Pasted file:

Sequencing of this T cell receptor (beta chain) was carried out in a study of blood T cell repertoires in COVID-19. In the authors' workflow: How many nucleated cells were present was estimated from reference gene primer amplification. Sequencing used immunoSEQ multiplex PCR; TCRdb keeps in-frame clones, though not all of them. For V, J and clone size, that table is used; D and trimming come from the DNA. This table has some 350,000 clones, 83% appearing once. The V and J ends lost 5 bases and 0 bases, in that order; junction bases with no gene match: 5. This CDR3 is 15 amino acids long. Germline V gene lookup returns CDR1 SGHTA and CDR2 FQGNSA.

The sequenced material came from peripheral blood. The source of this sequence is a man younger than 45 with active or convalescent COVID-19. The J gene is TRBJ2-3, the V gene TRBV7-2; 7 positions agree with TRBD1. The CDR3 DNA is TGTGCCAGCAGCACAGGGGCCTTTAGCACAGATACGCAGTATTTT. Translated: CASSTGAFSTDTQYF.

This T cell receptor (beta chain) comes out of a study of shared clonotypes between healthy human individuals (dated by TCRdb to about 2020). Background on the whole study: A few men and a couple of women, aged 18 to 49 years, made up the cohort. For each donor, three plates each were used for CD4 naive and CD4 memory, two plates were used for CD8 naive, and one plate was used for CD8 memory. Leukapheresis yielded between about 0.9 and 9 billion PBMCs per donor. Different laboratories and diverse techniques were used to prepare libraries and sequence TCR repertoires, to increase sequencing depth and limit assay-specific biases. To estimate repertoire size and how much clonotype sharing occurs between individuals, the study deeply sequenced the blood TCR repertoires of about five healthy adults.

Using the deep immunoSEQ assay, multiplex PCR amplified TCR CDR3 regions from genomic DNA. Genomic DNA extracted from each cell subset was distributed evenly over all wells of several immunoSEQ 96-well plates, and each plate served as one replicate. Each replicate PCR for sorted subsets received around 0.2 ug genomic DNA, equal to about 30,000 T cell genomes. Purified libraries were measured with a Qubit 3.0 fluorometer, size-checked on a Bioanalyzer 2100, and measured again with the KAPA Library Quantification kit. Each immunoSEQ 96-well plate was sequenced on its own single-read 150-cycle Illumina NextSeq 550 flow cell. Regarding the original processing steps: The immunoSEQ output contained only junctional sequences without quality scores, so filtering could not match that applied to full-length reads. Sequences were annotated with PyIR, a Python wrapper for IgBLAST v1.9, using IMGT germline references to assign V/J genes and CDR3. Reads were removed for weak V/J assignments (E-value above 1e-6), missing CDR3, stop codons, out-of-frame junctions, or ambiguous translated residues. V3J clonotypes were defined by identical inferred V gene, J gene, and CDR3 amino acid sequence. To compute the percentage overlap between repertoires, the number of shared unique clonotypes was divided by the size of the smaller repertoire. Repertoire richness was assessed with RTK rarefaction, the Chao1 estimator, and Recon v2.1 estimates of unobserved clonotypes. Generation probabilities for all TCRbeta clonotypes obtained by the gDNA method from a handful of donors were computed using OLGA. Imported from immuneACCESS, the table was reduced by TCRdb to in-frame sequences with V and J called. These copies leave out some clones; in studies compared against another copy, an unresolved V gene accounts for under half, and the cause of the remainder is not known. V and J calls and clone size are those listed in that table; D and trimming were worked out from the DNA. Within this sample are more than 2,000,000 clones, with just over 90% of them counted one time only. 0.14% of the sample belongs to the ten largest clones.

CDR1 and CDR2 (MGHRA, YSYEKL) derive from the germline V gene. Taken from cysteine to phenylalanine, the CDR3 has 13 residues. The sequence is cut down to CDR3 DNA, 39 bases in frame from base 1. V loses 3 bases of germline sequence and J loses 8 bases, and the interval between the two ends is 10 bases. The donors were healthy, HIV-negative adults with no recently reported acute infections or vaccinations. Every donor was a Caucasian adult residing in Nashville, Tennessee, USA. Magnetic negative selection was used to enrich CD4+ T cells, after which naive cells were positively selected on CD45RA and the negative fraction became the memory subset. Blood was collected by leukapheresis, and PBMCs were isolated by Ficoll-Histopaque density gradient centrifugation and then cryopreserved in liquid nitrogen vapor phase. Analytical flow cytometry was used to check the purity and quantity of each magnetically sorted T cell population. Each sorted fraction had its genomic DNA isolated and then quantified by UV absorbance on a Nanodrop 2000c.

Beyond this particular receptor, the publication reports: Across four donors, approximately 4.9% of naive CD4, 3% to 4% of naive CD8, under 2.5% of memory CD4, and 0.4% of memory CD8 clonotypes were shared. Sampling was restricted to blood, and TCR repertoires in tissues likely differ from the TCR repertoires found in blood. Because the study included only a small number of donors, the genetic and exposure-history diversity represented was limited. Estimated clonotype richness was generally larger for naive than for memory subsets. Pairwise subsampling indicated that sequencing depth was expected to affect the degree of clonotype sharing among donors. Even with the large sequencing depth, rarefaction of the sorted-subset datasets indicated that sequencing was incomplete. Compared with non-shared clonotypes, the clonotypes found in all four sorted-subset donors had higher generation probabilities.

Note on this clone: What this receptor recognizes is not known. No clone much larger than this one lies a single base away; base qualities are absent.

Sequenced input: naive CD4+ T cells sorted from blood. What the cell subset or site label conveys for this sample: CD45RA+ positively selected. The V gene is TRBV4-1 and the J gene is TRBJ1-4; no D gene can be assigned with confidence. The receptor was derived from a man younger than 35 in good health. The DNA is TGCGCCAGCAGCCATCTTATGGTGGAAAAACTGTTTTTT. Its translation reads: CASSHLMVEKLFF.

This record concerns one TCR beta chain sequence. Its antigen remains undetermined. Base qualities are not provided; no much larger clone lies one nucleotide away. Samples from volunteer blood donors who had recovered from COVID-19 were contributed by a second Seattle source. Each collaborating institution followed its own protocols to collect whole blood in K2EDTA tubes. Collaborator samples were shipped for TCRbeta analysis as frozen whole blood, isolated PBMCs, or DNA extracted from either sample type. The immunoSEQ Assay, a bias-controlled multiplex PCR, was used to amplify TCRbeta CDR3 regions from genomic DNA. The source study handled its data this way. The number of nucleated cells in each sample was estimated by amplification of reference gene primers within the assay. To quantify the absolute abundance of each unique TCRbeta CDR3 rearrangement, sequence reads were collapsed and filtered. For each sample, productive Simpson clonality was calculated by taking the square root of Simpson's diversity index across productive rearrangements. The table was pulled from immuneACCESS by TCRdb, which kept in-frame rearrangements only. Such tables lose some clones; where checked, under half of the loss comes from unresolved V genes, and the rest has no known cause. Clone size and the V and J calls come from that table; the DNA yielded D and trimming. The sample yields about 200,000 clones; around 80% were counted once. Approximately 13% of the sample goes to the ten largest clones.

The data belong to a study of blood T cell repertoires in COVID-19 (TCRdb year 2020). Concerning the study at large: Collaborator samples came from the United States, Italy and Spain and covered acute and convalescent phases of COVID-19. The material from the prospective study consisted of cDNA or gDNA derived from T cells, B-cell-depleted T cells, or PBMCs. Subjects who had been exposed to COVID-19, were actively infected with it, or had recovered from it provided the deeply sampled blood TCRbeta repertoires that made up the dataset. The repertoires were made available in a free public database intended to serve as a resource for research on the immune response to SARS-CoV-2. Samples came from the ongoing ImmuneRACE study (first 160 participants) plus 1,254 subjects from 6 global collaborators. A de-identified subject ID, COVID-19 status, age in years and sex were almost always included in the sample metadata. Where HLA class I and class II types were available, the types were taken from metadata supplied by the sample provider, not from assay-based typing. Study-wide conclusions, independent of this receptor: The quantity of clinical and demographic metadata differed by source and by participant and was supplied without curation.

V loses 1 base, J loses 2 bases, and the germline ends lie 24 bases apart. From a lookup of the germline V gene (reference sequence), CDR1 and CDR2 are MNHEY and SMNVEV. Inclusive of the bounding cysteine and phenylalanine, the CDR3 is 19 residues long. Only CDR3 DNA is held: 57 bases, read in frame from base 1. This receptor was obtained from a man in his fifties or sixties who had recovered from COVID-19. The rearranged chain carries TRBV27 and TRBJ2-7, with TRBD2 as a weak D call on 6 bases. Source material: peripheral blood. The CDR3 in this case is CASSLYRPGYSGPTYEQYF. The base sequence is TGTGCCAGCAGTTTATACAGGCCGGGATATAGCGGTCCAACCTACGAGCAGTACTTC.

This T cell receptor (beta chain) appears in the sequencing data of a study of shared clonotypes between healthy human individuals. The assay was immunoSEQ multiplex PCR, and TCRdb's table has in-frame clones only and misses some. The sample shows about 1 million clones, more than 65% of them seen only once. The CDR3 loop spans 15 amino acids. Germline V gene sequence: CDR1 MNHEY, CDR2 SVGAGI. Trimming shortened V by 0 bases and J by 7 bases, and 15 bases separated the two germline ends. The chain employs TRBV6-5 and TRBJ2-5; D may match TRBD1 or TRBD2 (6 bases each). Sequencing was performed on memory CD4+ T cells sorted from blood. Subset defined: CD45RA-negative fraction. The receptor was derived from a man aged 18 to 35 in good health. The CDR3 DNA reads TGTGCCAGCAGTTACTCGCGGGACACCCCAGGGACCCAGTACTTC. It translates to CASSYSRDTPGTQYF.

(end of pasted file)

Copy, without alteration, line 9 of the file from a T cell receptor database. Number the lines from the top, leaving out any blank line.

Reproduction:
This record concerns one TCR beta chain sequence. Its antigen remains undetermined. Base qualities are not provided; no much larger clone lies one nucleotide away. Samples from volunteer blood donors who had recovered from COVID-19 were contributed by a second Seattle source. Each collaborating institution followed its own protocols to collect whole blood in K2EDTA tubes. Collaborator samples were shipped for TCRbeta analysis as frozen whole blood, isolated PBMCs, or DNA extracted from either sample type. The immunoSEQ Assay, a bias-controlled multiplex PCR, was used to amplify TCRbeta CDR3 regions from genomic DNA. The source study handled its data this way. The number of nucleated cells in each sample was estimated by amplification of reference gene primers within the assay. To quantify the absolute abundance of each unique TCRbeta CDR3 rearrangement, sequence reads were collapsed and filtered. For each sample, productive Simpson clonality was calculated by taking the square root of Simpson's diversity index across productive rearrangements. The table was pulled from immuneACCESS by TCRdb, which kept in-frame rearrangements only. Such tables lose some clones; where checked, under half of the loss comes from unresolved V genes, and the rest has no known cause. Clone size and the V and J calls come from that table; the DNA yielded D and trimming. The sample yields about 200,000 clones; around 80% were counted once. Approximately 13% of the sample goes to the ten largest clones.